2 Times Anger Is Acceptable in Marriage and 3 Times It’s Not

Borrowed Light
Updated Apr 23, 2024
2 Times Anger Is Acceptable in Marriage and 3 Times It’s Not

Ephesians 4:26 tells us, 

“In your anger do not sin: Do not let the sun go down while you are still angry.” 

The people we are closest to are the ones who are most likely to tempt us to anger and to be on the receiving end of our anger. Ephesians 4:26 has often been a go-to verse for pastors and marriage counselors. But I wonder if we’ve read this verse as if it gives permission to anger. Some translations haven’t helped with this. The KJV says, “Be ye anger, and sin not…” The ESV is similar. Is this verse really saying, “You should be angry, but just don’t take it too far or let it last too long?” Are there times when anger is acceptable in marriage and times when it isn’t?

Before answering these questions, it will be helpful to define anger.

Photo Credit: ©Pexels/Timur Weber

Slide 1 of 5
What is anger?

What is anger?

I’m guessing you don’t need a dictionary definition of anger. But if you do need one, anger is defined as “a strong feeling of annoyance, displeasure, or hostility.” The Bible often speaks of anger. And it speaks of wrath.

Wrath is more of a settled disposition. Anger is more of an intense emotional state. Robert Jones defines it as “our whole-personed active response of negative moral judgment against perceived evil.”[1] Anger is a biological response to a perceived threat or wrongdoing. It is our body's way of preparing us to defend ourselves.

In this case, it’s a little like the lights on your car's dashboard. Those lights are responding to something that is going on under the hood. Anger is responding to a perceived injustice. When we feel that “negative moral judgment against a perceived evil,” our anger light comes on. That’s why we might say things like, “You made me angry.” That’s what it feels like. But the reality is that we make ourselves angry—it is our body's response to a perceived illness. You did this thing, and I responded with this emotion.

When Ephesians 4:26 discusses anger, it doesn’t say, “You do well to be angry.” Rather, it acknowledges that we have anger. When this intense emotion comes into our bodies, we are told not to let it lead us to sin. When we’re told not to let the sun go down on anger, God is telling us that we need to look under the hood. Don’t let those dashboard lights keep flashing and beeping. Deal with it.

Sometimes, our anger is the right response. But many times, our dashboard lights are set to the wrong standard. They beep when they shouldn’t. We tend to place ourselves at the center, and the perceived evil isn’t actual evil; rather, it’s a slight to ourselves. In many cases, what God said to Jonah is fitting: “Do you do well to be angry?”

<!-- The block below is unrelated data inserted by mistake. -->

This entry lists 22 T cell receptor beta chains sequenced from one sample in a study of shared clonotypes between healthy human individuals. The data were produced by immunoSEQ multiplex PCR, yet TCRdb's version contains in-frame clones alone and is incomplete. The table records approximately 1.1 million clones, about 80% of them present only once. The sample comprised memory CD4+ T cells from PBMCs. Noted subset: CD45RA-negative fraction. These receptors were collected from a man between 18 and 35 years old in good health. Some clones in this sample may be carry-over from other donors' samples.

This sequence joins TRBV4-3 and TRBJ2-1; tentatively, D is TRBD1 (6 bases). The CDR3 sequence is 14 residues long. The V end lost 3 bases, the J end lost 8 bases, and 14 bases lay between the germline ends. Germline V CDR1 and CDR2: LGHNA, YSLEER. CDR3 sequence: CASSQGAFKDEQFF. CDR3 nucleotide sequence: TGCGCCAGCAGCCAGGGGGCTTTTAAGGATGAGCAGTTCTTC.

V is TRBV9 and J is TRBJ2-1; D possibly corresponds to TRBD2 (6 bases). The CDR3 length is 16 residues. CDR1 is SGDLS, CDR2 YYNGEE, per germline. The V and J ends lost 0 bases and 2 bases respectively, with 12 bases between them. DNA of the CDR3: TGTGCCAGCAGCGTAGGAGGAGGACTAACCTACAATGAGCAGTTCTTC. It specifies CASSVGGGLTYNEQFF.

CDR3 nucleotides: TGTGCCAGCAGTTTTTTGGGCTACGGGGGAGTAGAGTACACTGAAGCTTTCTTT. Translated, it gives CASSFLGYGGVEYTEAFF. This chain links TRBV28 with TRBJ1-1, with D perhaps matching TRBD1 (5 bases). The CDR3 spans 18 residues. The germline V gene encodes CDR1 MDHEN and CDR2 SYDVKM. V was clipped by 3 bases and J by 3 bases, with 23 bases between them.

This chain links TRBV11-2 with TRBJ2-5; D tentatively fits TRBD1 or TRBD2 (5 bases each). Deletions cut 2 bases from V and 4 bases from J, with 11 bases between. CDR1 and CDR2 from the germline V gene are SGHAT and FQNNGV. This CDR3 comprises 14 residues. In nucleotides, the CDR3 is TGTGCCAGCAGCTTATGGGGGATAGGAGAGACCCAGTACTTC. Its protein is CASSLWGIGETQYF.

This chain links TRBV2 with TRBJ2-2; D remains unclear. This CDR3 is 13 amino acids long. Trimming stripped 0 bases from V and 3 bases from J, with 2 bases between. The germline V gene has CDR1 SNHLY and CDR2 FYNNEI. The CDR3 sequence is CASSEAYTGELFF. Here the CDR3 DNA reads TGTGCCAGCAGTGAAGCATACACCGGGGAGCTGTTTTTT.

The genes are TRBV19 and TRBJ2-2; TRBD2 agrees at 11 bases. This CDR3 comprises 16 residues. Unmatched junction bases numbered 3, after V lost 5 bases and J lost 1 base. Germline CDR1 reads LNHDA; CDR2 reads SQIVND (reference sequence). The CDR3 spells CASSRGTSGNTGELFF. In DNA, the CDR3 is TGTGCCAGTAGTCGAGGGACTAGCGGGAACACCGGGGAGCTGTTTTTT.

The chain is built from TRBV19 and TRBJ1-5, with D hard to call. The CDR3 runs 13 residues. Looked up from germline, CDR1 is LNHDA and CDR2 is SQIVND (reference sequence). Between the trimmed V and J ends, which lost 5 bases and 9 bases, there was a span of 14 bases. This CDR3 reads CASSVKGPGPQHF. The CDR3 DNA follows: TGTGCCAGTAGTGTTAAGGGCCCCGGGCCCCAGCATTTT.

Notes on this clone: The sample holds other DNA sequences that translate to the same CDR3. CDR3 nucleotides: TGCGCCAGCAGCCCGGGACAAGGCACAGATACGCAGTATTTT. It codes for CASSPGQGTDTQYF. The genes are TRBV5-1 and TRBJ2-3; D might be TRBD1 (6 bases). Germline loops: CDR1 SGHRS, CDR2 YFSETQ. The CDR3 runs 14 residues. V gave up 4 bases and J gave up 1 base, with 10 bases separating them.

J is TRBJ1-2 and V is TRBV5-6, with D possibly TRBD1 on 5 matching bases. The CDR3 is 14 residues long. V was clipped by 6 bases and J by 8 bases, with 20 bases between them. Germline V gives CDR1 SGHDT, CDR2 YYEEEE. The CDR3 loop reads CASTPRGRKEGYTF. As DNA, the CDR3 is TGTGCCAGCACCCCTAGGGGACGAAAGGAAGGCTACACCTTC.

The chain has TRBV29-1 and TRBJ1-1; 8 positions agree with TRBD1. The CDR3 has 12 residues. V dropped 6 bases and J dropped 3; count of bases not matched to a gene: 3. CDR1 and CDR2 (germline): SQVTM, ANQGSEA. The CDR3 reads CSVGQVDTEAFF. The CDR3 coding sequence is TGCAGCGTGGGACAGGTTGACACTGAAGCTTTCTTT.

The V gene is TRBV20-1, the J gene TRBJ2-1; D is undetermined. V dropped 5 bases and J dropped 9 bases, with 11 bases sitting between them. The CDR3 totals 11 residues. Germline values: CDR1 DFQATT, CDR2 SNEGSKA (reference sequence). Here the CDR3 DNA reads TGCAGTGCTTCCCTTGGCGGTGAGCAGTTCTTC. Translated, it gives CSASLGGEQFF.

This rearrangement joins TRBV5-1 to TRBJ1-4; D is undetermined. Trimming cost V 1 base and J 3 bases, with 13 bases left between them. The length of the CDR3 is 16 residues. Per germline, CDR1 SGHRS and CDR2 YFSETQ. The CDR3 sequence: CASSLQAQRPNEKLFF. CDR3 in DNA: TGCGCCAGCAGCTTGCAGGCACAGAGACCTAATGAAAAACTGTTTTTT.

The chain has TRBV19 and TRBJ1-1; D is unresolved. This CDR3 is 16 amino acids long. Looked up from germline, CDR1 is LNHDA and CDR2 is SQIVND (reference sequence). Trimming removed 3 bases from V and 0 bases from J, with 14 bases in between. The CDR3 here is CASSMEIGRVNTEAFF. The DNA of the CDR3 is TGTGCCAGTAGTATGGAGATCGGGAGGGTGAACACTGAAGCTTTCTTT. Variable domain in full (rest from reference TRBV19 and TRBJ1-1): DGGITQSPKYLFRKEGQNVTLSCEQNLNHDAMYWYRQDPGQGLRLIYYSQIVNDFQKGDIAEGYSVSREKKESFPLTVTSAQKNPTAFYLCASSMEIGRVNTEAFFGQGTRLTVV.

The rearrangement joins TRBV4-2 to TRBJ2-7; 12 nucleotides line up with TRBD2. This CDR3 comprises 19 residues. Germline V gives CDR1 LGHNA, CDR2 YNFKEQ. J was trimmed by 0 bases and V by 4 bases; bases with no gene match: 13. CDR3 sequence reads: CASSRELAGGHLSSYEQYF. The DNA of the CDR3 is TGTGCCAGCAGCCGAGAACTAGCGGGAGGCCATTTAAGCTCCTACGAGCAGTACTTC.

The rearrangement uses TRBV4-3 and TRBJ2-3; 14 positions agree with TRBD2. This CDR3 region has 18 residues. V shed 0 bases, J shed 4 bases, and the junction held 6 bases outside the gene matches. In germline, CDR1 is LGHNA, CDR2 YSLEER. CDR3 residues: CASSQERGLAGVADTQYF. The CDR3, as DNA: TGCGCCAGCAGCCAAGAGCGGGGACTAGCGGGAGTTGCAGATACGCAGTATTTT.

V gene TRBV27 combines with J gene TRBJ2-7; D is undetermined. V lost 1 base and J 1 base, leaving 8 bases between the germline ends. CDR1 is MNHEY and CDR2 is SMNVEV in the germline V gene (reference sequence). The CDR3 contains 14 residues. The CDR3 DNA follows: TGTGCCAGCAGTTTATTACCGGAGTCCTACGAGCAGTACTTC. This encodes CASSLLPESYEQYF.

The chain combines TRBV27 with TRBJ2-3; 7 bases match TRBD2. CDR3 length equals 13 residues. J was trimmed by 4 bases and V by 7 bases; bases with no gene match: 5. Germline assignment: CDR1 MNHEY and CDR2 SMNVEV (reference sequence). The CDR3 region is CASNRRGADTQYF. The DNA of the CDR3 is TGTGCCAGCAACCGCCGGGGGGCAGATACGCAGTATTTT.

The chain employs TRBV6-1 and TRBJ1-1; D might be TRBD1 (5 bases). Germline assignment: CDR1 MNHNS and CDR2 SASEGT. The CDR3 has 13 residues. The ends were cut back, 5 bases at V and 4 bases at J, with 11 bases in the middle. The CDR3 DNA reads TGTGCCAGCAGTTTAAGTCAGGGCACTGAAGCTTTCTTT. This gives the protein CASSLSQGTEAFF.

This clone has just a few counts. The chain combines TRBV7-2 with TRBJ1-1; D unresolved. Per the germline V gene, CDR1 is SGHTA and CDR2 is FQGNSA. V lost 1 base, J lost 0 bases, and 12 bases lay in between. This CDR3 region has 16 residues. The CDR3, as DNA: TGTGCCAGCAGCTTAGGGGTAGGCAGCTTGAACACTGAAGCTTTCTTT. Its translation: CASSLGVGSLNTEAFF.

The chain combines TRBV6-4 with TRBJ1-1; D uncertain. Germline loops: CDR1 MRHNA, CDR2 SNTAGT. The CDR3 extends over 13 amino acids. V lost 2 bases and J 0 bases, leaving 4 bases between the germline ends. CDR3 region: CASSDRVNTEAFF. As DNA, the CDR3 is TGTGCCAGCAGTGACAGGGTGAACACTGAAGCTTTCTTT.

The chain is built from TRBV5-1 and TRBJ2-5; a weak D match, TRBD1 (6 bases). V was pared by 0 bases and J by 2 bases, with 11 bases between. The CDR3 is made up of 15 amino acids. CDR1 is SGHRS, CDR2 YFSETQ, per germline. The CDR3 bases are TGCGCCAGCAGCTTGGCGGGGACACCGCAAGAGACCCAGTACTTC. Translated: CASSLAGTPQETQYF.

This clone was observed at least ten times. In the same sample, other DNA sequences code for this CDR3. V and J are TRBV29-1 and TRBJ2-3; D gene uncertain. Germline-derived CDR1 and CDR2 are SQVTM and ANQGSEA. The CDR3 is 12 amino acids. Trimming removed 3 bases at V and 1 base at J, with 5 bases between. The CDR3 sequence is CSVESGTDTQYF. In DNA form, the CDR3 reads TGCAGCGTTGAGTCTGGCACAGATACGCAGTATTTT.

You’re angry, but should you be? That’s certainly the case when we’re talking about marriage. There will be many opportunities for anger. But should there be? Should we be angry?

There is such a thing as righteous anger. God can be angry. In fact, there are times when anything but anger would be a sinful response. There are some things we should and must be angry about. But I would argue that these are few and far between. Most of the time, our anger isn’t righteous at all. Truly righteous anger has the heart of God at the center. Here are three times when anger in marriage is an accurate response.

[1] Robert Jones, Uprooting Anger, p15

Photo Credit: ©GettyImages/fizkes

Slide 2 of 5
Angry Couple

It's okay to be angry when the bond of marriage is threatened.

Marriage is a beautiful picture of the gospel. It should be held as a sacred bond. Jesus said in Matthew 19:4-6

“What God has joined together, let no one separate.” 

Anger is righteous when it is responding to actual sin. Anything that attempts to bust up a marriage should be met with sinful anger.

It’s important, though, to be clear on this point. “You always leave the toothpaste lid off, and this makes it impossible to live with you” is not a threat to a marriage. It is not based on personal preferences or enjoyment. But rather the things that attempt to serve the union between husband and wife.

It is right to respond to infidelity with anger. A spouse’s pornography addiction threatens the union. Therefore, it is right to be angry. A spouse who refuses to leave and cleave (or parents who do the same) is endangering a marriage. An abusive spouse is severing the covenant. When this happens, anger is the correct response.

I would also argue that we should also consider what Scripture says about who our real enemy is. Yes, we will experience anger towards the instrument of this unrighteousness. But we must be careful not to forget the Enemy who is behind these offenses. Satan wants to destroy marriages. And we should be angry at every moment of success he has in this endeavor.

Photo Credit: ©Pexels/Keira Burton

Slide 3 of 5
Angry couple arguing in the kitchen.

It's okay to be angry when God is dishonored.

There were times in Jesus’ life when He expressed anger. We see it as a response to the callousness of the Pharisees when a man was healed on the Sabbath (Mark 3:1-5). Jesus also expressed anger when He cleansed the temple. The anger here was multifaceted. He was angry that God was dishonored, and He was angry that vulnerable people were being taken advantage of and blocked from worshipping. Jesus’ anger was caused by people being harmed and God being dishonored.

How does this truth relate to our marriage? I think we can say that our anger if it truly runs along these lines, is justified. What if we are the ones who are vulnerable and taken advantage of? What if we are the ones who are sinned against? Thankfully, God tells us how to navigate those things. But anger is often part of it. And in those moments of anger, we ought to take it to God in the form of a lament.